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What is important to include on a cover letter?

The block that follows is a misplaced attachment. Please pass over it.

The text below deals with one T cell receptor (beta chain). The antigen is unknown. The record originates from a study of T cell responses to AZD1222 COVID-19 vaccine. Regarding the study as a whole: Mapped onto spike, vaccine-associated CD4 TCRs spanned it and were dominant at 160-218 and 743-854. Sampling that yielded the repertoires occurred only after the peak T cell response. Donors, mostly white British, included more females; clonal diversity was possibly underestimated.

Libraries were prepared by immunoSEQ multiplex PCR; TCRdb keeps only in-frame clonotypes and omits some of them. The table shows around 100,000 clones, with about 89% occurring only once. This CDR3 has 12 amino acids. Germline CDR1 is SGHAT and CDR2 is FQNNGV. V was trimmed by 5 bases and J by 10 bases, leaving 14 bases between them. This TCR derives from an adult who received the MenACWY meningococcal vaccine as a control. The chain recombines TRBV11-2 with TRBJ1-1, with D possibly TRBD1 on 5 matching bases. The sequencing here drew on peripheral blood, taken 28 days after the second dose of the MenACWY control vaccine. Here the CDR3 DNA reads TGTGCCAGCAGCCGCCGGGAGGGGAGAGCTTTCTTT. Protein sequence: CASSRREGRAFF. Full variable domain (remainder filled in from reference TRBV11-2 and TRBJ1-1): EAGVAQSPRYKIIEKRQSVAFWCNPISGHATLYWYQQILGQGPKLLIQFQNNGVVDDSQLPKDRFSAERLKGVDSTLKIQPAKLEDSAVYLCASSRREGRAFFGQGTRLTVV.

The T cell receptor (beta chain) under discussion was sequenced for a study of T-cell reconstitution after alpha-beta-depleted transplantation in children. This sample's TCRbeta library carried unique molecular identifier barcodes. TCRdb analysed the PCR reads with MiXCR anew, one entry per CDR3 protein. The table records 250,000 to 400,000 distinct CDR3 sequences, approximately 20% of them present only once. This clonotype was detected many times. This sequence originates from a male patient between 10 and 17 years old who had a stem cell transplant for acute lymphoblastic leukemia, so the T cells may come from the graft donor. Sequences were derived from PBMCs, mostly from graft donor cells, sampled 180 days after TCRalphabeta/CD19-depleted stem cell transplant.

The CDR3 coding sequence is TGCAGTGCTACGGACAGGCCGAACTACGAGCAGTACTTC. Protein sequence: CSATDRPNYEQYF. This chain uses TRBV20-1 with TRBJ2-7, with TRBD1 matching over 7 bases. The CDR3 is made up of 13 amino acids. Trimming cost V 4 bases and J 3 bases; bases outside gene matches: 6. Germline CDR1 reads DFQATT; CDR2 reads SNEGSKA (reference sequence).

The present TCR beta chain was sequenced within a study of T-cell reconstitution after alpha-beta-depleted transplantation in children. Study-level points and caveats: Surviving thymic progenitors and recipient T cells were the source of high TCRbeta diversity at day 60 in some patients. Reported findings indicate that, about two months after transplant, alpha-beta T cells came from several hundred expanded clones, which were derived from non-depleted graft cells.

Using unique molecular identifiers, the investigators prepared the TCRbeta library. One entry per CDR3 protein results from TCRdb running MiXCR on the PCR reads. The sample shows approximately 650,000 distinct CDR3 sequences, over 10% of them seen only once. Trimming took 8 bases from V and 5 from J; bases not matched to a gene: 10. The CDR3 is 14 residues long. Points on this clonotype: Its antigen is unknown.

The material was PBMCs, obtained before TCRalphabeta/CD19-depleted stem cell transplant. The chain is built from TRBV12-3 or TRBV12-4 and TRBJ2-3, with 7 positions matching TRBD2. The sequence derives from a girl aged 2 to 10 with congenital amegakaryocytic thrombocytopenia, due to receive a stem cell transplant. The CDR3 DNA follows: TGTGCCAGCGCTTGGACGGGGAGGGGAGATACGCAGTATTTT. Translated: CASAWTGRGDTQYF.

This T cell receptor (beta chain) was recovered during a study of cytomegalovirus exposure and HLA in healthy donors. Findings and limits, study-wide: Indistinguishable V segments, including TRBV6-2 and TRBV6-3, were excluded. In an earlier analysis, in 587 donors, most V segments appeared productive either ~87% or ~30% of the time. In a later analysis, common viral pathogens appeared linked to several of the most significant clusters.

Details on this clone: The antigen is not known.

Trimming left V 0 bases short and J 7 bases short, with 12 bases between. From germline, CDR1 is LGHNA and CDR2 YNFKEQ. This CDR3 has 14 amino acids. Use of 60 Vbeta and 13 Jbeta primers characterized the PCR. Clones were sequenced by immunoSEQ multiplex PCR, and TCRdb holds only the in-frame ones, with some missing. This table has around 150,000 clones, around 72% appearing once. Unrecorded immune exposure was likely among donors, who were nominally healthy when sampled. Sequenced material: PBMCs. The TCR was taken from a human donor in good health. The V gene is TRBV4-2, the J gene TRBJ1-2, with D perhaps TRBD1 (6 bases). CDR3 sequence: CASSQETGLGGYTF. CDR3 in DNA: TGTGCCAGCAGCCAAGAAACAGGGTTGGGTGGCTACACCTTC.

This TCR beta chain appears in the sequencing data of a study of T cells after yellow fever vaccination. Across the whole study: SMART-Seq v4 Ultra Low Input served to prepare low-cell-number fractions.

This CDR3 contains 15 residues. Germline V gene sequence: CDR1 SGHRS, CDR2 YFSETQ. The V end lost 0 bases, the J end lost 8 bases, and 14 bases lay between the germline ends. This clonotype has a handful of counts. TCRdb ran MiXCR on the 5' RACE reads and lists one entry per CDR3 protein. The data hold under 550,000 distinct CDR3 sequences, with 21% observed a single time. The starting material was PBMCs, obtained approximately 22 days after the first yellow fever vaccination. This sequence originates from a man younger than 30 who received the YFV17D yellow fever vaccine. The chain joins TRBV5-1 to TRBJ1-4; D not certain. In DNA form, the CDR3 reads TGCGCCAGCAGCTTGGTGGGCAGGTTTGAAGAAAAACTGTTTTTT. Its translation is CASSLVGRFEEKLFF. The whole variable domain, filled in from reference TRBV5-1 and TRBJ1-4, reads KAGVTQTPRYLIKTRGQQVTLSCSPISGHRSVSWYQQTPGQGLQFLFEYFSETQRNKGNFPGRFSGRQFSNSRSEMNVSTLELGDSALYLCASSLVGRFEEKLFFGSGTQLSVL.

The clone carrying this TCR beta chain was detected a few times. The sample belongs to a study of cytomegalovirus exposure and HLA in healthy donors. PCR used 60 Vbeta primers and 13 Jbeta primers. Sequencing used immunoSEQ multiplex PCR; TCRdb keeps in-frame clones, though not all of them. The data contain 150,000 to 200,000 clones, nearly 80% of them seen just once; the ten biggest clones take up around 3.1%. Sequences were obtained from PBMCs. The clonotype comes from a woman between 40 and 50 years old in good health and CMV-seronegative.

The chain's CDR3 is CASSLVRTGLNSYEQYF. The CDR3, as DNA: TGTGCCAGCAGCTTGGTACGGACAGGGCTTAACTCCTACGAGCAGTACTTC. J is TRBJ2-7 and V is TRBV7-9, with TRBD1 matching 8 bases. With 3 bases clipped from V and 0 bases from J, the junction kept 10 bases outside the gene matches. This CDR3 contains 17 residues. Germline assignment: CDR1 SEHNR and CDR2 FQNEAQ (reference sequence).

Your cover letter is often your first interview with a company, the first chance for a hiring agent to get to know you. A good resume cover letter can help you make a good impression and get an interview. A weak cover letter might cause your resume to be placed in the reject pile.Many of our clients have asked, “What do I put in my cover letter?” And nearly all of our clients have needed assistance with organizing the content of their letters. Below, we will address both of these issues. If you come seeking our help with your resume and cover letter, great. However, the brief guide below should get you started on writing a successful cover letter.Cover Letter Content and OrganizationParagraph One: Introduce yourself and state your intentions. This 1 to 2-sentence paragraph tells the reviewer who you are and why you are submitting your cover letter and resume. For companies with multiple job openings, this paragraph also tells the reviewer which pile to put your resume in. Your name is at the bottom of the letter in the signature line, so you don’t need to repeat it here. Instead, describe the type of person you are.Example: As an experienced sales and marketing professional, I am interested in the position of regional sales manager with the XYZ Company.Paragraph Two: Summarize your qualifications for the position. Focus on your abilities, not your specific skills. (Abilities are personal characteristics; skills are specific behaviors you can perform. You can learn skills, if needed, but abilities tell what kind of person you are.) The description of your abilities lets the reviewer know if you will be able to learn the skills and how you will perform in a professional environment.However, be careful of using “buzz words” without illustration. You can briefly address your professional history in this paragraph as a way to illustrate your abilities. 3 to 4 sentences should be sufficient.Example: I am a creative, yet focused, professional with strong managerial skills. My knowledge of system integration, coupled with my leadership abilities, has enabled me to identify and enact efficiencies in even the most complicated organizational environments. For example, in my most recent position, I created new quality control processes and instructed inter-departmental teams on their use. Although I am a “company man,” I am also an individual thinker, seeking new opportunities for the company to reach target markets and surpass financial goals.Paragraph Three: In this paragraph, you answer this question: “Why are you applying for this position?” In answering this question, you address two issues. First, describe how this position fits your abilities and interests. In a sense, you are saying that this position is appropriate for who you are now. Second, describe how this position will help you advance your career goals. This tells the reviewer that you have a strong interest in the position and will do what you can to succeed and grow. Again, 3 to 4 sentences will be enough.Example: The leadership and marketing perspective required for a regional sales manager align with my abilities and experiences. I am enthusiastic about expanding my broad knowledge of the market and diverse populations, two aspects of this position I find particularly exciting. Furthermore, this position will assist me to advance into progressively higher responsibilities, and it will provide the satisfaction I earn by succeeding in new and challenging responsibilities.Paragraph Four: The final paragraph is short, 1 – 2 sentences only. In this paragraph, you bring your resume cover letter to a close by thanking the reviewer and by calling for action. You say “thank you” because that is polite and professional. (After all, the person has read this far and deserves your gratitude.) The action step is essential. Here you answer the question “What’s next?” Will you call the person? Do you want the person to contact you? Do you want to set up an interview? State the action as the final sentence.Example: Thank you for your consideration. I look forward to meeting with you to discuss how I can support the mission of the XYZ Company.Word Choice to Express Your IdeasThe content of your cover letter is important, but so is how you express your ideas. The words you use affect how the personnel manager interprets the content. Based on our work helping clients prepare resumes, we have created a list of 7 words your resume needs, words that will create a favorable impression of you.1. SuccessfullyCompanies want to hire winners. Use this word to describe your accomplishments in a prior responsibility.Example: I successfully negotiated a new contract for services.2. LeadershipCompanies want to hire leaders. Use this word to describe your involvement with task and project teams.Example: Under my leadership, the customer service unit managed all client records.3. TeamCompanies want to hire people who can cooperate with others to accomplish company goals. Use this word to describe your involvement with colleagues.Example: Our team was responsible for answering customers’ questions about products.4. CreatedCompanies want to hire innovators. Use this word to describe new ideas and processes you developed.Example: I created a checklist to track daily service tasks.5. Expanded/Increased (the verb, not the adjective)Companies want to hire people that will help them grow. Use this word to describe your participation in company growth.Example: During this time, the company expanded the product line to include 2 new models.6. Support (the verb, not the noun)Companies want to hire people who will assist the management team. Use this word to describe your relationship with your former supervisors.Example: I supported the division director by compiling financial data.7. WillCompanies want to hire people who are confident about their ability to deliver what they promise. Use this word to describe what you will do if hired.Example: I will solve customer software and hardware problems.Some of these words may not apply to your resume or cover letter. However, if you think carefully about your prior experiences, you will find that you can use most of them. Using these words does not guarantee that you will get the job you want, but they will help you make a good impression.Final ThoughtsEffective writing and the correct use of writing mechanics are very important. Once you have developed the draft of your resume and cover letter, you will need to edit it carefully.